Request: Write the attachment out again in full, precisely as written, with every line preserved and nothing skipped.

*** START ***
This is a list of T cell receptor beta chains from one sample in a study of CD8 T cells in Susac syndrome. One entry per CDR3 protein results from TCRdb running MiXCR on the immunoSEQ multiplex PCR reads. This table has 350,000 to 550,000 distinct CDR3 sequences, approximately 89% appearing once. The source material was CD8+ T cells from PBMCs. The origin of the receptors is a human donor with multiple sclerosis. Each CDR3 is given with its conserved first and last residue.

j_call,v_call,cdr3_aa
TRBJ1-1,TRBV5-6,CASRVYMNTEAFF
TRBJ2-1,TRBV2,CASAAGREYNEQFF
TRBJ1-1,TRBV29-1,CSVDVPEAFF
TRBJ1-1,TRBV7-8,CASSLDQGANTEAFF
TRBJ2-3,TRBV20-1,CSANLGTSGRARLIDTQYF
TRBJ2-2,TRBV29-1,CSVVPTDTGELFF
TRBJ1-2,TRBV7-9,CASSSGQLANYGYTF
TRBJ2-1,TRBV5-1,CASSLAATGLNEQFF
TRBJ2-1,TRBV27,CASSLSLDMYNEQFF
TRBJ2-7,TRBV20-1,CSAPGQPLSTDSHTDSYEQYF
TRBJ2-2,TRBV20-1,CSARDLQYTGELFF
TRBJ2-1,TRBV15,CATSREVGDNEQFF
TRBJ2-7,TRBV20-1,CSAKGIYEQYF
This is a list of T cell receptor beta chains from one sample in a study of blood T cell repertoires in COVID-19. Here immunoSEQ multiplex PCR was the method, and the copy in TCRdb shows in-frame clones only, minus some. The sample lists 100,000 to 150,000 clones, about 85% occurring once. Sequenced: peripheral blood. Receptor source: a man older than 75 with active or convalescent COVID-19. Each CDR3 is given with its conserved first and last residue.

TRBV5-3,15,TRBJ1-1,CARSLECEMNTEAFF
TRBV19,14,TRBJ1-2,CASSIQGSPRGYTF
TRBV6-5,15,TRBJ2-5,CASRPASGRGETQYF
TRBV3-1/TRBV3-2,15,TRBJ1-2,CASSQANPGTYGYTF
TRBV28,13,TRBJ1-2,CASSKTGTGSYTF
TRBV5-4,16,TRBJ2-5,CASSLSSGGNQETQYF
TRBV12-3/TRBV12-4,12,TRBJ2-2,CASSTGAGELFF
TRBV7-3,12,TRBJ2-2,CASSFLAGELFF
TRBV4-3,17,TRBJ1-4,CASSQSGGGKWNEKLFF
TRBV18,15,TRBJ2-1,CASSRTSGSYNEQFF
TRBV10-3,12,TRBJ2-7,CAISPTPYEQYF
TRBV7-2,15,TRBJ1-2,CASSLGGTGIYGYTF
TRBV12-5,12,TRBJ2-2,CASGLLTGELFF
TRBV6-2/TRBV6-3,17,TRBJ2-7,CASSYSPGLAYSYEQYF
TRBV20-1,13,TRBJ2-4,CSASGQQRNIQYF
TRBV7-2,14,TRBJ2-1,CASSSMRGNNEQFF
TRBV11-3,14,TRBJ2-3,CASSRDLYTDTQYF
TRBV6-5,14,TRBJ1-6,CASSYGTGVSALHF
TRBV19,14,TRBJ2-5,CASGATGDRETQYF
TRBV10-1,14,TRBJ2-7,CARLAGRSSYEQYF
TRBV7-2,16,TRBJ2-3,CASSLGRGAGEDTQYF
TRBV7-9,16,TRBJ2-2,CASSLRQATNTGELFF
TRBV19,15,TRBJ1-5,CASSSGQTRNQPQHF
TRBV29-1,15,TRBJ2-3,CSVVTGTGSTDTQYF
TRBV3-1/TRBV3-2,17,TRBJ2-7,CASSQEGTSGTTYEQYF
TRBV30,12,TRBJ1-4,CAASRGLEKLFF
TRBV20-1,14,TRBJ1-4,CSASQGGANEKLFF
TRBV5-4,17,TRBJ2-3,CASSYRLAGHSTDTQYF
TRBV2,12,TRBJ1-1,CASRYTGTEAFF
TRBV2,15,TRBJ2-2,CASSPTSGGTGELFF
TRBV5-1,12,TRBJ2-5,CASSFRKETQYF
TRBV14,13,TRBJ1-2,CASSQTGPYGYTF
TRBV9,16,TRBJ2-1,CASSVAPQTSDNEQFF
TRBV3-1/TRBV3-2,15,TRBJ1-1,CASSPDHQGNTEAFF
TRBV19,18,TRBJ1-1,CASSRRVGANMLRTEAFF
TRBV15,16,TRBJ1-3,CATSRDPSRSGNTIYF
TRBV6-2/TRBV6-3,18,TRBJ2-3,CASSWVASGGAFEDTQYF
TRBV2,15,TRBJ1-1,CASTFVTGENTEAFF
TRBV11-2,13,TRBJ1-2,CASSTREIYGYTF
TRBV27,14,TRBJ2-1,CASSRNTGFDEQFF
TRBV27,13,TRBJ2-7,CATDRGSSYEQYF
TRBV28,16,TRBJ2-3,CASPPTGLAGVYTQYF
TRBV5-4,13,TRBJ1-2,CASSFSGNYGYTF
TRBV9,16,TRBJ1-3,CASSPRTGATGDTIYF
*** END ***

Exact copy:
This is a list of T cell receptor beta chains from one sample in a study of CD8 T cells in Susac syndrome. One entry per CDR3 protein results from TCRdb running MiXCR on the immunoSEQ multiplex PCR reads. This table has 350,000 to 550,000 distinct CDR3 sequences, approximately 89% appearing once. The source material was CD8+ T cells from PBMCs. The origin of the receptors is a human donor with multiple sclerosis. Each CDR3 is given with its conserved first and last residue.

j_call,v_call,cdr3_aa
TRBJ1-1,TRBV5-6,CASRVYMNTEAFF
TRBJ2-1,TRBV2,CASAAGREYNEQFF
TRBJ1-1,TRBV29-1,CSVDVPEAFF
TRBJ1-1,TRBV7-8,CASSLDQGANTEAFF
TRBJ2-3,TRBV20-1,CSANLGTSGRARLIDTQYF
TRBJ2-2,TRBV29-1,CSVVPTDTGELFF
TRBJ1-2,TRBV7-9,CASSSGQLANYGYTF
TRBJ2-1,TRBV5-1,CASSLAATGLNEQFF
TRBJ2-1,TRBV27,CASSLSLDMYNEQFF
TRBJ2-7,TRBV20-1,CSAPGQPLSTDSHTDSYEQYF
TRBJ2-2,TRBV20-1,CSARDLQYTGELFF
TRBJ2-1,TRBV15,CATSREVGDNEQFF
TRBJ2-7,TRBV20-1,CSAKGIYEQYF
This is a list of T cell receptor beta chains from one sample in a study of blood T cell repertoires in COVID-19. Here immunoSEQ multiplex PCR was the method, and the copy in TCRdb shows in-frame clones only, minus some. The sample lists 100,000 to 150,000 clones, about 85% occurring once. Sequenced: peripheral blood. Receptor source: a man older than 75 with active or convalescent COVID-19. Each CDR3 is given with its conserved first and last residue.

TRBV5-3,15,TRBJ1-1,CARSLECEMNTEAFF
TRBV19,14,TRBJ1-2,CASSIQGSPRGYTF
TRBV6-5,15,TRBJ2-5,CASRPASGRGETQYF
TRBV3-1/TRBV3-2,15,TRBJ1-2,CASSQANPGTYGYTF
TRBV28,13,TRBJ1-2,CASSKTGTGSYTF
TRBV5-4,16,TRBJ2-5,CASSLSSGGNQETQYF
TRBV12-3/TRBV12-4,12,TRBJ2-2,CASSTGAGELFF
TRBV7-3,12,TRBJ2-2,CASSFLAGELFF
TRBV4-3,17,TRBJ1-4,CASSQSGGGKWNEKLFF
TRBV18,15,TRBJ2-1,CASSRTSGSYNEQFF
TRBV10-3,12,TRBJ2-7,CAISPTPYEQYF
TRBV7-2,15,TRBJ1-2,CASSLGGTGIYGYTF
TRBV12-5,12,TRBJ2-2,CASGLLTGELFF
TRBV6-2/TRBV6-3,17,TRBJ2-7,CASSYSPGLAYSYEQYF
TRBV20-1,13,TRBJ2-4,CSASGQQRNIQYF
TRBV7-2,14,TRBJ2-1,CASSSMRGNNEQFF
TRBV11-3,14,TRBJ2-3,CASSRDLYTDTQYF
TRBV6-5,14,TRBJ1-6,CASSYGTGVSALHF
TRBV19,14,TRBJ2-5,CASGATGDRETQYF
TRBV10-1,14,TRBJ2-7,CARLAGRSSYEQYF
TRBV7-2,16,TRBJ2-3,CASSLGRGAGEDTQYF
TRBV7-9,16,TRBJ2-2,CASSLRQATNTGELFF
TRBV19,15,TRBJ1-5,CASSSGQTRNQPQHF
TRBV29-1,15,TRBJ2-3,CSVVTGTGSTDTQYF
TRBV3-1/TRBV3-2,17,TRBJ2-7,CASSQEGTSGTTYEQYF
TRBV30,12,TRBJ1-4,CAASRGLEKLFF
TRBV20-1,14,TRBJ1-4,CSASQGGANEKLFF
TRBV5-4,17,TRBJ2-3,CASSYRLAGHSTDTQYF
TRBV2,12,TRBJ1-1,CASRYTGTEAFF
TRBV2,15,TRBJ2-2,CASSPTSGGTGELFF
TRBV5-1,12,TRBJ2-5,CASSFRKETQYF
TRBV14,13,TRBJ1-2,CASSQTGPYGYTF
TRBV9,16,TRBJ2-1,CASSVAPQTSDNEQFF
TRBV3-1/TRBV3-2,15,TRBJ1-1,CASSPDHQGNTEAFF
TRBV19,18,TRBJ1-1,CASSRRVGANMLRTEAFF
TRBV15,16,TRBJ1-3,CATSRDPSRSGNTIYF
TRBV6-2/TRBV6-3,18,TRBJ2-3,CASSWVASGGAFEDTQYF
TRBV2,15,TRBJ1-1,CASTFVTGENTEAFF
TRBV11-2,13,TRBJ1-2,CASSTREIYGYTF
TRBV27,14,TRBJ2-1,CASSRNTGFDEQFF
TRBV27,13,TRBJ2-7,CATDRGSSYEQYF
TRBV28,16,TRBJ2-3,CASPPTGLAGVYTQYF
TRBV5-4,13,TRBJ1-2,CASSFSGNYGYTF
TRBV9,16,TRBJ1-3,CASSPRTGATGDTIYF